Wednesday, October 16, 2013
Cabbage compound protects healthy tissue from radiation damage
Posted by Neill Abayon
A team of US researchers has discovered that an anti-cancer compound present in cruciferous vegetables, such as cabbage, cauliflower and broccoli, also protects rodents from lethal doses of radiation.
The compound, called 3,3'-diindolylmethane, and known more simply as "DIM," is already shown to be safe in humans, and so the researchers expect it could serve as a shield to protect healthy tissue in human cancer patients from damage by radiation therapy, or lessen its side effects.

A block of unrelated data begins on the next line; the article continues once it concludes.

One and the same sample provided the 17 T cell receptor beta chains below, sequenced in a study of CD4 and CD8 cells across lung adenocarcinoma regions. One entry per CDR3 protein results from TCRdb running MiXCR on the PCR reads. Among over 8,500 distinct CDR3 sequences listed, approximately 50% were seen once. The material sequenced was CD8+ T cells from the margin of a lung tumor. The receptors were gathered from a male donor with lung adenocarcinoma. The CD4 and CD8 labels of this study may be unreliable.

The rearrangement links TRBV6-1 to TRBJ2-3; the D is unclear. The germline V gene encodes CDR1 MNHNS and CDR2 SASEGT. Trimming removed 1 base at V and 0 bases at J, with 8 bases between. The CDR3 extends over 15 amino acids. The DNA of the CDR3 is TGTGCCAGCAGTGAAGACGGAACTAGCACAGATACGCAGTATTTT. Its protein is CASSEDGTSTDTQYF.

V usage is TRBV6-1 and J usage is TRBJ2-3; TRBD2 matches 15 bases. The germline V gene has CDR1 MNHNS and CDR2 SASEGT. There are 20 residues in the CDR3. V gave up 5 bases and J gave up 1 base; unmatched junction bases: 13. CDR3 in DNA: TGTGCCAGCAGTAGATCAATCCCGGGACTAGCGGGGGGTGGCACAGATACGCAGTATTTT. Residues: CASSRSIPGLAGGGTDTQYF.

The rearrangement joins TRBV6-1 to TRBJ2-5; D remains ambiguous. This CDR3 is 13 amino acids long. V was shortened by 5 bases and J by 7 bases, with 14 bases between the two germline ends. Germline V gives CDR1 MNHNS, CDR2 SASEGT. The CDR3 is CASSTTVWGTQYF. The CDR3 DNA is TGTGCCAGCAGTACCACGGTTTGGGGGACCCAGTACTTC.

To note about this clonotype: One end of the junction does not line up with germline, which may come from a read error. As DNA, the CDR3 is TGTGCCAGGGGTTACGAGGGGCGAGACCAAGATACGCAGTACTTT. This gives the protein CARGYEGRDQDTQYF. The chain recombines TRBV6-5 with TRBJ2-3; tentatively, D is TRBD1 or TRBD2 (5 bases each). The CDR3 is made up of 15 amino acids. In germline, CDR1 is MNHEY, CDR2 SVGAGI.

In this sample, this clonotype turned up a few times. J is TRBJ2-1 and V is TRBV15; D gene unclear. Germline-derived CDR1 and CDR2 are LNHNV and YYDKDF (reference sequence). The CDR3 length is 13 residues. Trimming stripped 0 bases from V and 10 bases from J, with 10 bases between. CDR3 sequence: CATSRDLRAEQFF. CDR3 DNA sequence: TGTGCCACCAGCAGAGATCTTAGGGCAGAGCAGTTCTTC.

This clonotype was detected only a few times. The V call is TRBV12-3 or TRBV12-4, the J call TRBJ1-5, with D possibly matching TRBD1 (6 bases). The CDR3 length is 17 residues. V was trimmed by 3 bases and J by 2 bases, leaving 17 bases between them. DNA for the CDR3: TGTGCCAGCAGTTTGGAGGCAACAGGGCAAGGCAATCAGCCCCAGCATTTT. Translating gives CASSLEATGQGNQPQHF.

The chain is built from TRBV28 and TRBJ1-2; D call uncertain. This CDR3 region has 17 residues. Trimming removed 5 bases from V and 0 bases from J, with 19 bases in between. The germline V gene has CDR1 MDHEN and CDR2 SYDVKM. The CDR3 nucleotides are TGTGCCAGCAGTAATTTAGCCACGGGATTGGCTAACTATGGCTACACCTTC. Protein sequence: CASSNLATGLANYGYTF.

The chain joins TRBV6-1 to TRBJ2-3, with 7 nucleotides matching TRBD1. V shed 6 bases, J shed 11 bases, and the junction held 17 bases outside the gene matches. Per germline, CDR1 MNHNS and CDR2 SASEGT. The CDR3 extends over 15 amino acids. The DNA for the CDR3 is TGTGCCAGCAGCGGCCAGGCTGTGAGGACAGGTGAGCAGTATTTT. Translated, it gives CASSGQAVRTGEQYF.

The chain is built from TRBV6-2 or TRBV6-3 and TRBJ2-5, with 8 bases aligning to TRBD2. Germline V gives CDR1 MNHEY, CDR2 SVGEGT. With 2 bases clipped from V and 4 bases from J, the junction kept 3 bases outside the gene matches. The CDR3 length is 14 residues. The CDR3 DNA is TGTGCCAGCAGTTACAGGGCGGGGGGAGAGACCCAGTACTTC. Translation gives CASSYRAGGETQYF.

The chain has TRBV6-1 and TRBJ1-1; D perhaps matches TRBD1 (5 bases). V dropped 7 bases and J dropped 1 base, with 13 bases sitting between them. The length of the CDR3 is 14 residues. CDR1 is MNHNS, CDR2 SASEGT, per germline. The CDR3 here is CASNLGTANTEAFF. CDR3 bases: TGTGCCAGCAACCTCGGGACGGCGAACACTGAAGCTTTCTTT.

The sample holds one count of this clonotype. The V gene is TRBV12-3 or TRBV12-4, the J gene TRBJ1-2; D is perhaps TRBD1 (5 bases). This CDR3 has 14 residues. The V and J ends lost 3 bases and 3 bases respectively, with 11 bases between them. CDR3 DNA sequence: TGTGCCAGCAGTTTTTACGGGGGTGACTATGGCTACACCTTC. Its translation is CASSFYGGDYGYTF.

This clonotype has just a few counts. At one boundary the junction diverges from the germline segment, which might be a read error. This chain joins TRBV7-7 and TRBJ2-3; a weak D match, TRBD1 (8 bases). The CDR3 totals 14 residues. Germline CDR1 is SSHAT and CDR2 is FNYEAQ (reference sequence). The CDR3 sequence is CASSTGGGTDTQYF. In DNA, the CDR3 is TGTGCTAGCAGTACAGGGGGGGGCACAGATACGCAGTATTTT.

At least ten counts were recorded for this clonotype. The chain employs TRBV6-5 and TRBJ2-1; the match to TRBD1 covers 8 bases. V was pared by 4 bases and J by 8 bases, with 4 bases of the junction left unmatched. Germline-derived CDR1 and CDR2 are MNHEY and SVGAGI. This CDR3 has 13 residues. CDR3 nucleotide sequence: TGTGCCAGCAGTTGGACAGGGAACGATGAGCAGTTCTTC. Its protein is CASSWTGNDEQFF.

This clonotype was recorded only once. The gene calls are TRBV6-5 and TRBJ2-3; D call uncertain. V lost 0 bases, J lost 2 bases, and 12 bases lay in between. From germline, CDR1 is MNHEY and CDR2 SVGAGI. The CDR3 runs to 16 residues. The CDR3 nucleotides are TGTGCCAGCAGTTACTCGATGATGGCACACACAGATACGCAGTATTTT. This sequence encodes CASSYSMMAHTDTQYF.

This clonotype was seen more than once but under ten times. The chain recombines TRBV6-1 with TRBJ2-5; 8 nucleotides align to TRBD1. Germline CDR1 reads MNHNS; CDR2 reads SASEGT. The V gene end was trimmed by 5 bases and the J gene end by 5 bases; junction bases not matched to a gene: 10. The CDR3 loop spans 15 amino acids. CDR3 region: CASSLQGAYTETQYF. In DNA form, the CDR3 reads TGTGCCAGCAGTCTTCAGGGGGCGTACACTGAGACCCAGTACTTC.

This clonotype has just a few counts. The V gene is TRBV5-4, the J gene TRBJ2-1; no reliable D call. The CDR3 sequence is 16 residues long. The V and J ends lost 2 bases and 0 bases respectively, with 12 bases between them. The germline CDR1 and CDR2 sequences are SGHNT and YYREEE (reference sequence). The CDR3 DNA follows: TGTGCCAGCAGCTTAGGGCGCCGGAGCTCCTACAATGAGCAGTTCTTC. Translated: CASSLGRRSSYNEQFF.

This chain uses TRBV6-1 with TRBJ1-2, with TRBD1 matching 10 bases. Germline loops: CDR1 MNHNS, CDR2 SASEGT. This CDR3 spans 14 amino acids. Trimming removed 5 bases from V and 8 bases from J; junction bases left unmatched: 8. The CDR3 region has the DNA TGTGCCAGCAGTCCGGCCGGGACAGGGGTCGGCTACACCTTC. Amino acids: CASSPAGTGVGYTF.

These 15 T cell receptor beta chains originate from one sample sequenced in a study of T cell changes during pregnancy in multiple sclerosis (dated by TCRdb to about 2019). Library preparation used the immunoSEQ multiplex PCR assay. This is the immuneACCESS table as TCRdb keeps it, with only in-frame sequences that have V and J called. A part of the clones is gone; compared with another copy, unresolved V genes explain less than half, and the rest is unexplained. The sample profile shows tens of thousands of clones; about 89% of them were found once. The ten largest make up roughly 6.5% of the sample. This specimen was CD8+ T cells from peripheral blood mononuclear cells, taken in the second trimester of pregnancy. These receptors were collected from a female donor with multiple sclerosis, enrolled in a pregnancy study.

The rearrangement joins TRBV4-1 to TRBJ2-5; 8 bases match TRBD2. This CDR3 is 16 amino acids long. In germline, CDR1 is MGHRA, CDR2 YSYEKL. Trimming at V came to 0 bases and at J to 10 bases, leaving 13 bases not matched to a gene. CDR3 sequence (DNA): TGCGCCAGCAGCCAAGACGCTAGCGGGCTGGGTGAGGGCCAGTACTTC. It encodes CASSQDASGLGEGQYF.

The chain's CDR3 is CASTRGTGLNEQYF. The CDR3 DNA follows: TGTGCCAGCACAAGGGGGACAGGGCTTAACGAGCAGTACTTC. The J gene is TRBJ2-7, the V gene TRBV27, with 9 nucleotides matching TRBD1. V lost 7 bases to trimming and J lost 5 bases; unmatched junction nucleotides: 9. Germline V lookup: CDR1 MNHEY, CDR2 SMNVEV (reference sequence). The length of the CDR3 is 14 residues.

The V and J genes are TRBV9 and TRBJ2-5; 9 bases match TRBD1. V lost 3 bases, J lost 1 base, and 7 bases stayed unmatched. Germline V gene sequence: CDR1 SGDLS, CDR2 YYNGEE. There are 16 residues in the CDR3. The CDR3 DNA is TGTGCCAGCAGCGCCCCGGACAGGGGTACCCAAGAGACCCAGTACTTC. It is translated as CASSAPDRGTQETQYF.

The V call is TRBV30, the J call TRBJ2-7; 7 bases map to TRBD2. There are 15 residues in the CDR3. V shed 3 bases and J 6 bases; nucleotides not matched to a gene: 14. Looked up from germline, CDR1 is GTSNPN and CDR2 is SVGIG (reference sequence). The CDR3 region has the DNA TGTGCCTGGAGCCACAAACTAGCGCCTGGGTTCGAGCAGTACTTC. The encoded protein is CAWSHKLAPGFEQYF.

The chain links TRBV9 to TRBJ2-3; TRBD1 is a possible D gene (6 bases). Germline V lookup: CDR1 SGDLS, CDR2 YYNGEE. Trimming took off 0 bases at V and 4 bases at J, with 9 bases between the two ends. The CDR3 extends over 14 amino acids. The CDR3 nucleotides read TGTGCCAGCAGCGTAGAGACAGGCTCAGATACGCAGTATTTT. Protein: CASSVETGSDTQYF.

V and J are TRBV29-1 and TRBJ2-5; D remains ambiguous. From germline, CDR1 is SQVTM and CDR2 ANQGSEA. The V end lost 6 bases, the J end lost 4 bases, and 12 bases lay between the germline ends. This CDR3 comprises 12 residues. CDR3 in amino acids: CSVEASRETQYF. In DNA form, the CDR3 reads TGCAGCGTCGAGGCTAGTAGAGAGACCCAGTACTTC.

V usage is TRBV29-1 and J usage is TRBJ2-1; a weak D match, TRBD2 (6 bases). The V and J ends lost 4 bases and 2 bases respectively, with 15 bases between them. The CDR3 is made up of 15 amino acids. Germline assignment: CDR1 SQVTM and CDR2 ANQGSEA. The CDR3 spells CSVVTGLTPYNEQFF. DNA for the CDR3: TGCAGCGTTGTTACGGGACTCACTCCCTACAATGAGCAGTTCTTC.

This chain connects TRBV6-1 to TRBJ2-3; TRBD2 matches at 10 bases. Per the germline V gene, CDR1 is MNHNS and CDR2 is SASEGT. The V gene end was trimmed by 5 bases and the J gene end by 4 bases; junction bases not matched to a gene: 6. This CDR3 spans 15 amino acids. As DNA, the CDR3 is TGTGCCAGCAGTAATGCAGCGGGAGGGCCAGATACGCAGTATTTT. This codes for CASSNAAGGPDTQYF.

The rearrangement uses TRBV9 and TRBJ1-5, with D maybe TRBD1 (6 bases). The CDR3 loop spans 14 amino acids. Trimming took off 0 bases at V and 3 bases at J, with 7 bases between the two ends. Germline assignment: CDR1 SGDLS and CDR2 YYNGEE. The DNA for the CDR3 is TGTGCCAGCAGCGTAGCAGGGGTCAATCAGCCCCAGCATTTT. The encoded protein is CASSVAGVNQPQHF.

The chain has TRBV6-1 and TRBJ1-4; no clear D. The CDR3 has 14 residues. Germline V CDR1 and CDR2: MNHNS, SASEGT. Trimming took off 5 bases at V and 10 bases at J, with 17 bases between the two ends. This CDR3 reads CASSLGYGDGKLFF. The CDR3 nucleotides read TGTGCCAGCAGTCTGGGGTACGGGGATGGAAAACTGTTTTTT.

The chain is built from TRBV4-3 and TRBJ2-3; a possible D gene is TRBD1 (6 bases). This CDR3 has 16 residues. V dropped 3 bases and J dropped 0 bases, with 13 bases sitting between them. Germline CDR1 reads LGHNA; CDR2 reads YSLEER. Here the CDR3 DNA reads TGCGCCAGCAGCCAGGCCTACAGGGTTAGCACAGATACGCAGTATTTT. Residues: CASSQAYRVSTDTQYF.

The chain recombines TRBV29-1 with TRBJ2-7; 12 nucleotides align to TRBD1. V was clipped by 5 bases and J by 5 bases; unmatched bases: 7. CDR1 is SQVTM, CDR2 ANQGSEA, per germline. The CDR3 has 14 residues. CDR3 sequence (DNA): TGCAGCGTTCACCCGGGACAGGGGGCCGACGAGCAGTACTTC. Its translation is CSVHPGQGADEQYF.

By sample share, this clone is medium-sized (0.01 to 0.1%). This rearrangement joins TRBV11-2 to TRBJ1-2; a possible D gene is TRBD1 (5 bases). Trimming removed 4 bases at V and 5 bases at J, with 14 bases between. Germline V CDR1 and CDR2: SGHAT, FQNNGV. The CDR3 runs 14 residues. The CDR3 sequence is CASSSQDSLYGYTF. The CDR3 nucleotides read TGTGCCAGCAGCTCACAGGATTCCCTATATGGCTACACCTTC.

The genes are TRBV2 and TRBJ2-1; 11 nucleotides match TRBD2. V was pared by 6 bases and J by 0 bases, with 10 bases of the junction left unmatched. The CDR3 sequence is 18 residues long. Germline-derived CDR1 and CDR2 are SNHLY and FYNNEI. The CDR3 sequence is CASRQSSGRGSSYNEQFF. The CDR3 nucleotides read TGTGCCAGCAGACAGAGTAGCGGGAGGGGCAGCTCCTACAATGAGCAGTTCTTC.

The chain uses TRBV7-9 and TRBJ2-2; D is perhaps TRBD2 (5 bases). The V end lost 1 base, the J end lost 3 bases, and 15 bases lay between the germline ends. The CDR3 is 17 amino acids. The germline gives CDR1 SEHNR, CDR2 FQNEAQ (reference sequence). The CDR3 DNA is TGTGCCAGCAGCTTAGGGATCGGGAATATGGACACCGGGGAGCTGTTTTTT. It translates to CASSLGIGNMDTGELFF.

The team, from Georgetown University Medical Center (GUMC) in Washington, DC, reports its findings in the latest online issue of the Proceedings of the National Academy of Sciences (PNAS).
One of the researchers, Eliot Rosen, a professor of oncology, biochemistry and cell and molecular biology, and radiation medicine at Georgetown Lombardi Comprehensive Cancer Center, a part of GUMC, says:
"DIM has been studied as a cancer prevention agent for years, but this is the first indication that DIM can also act as a radiation protector."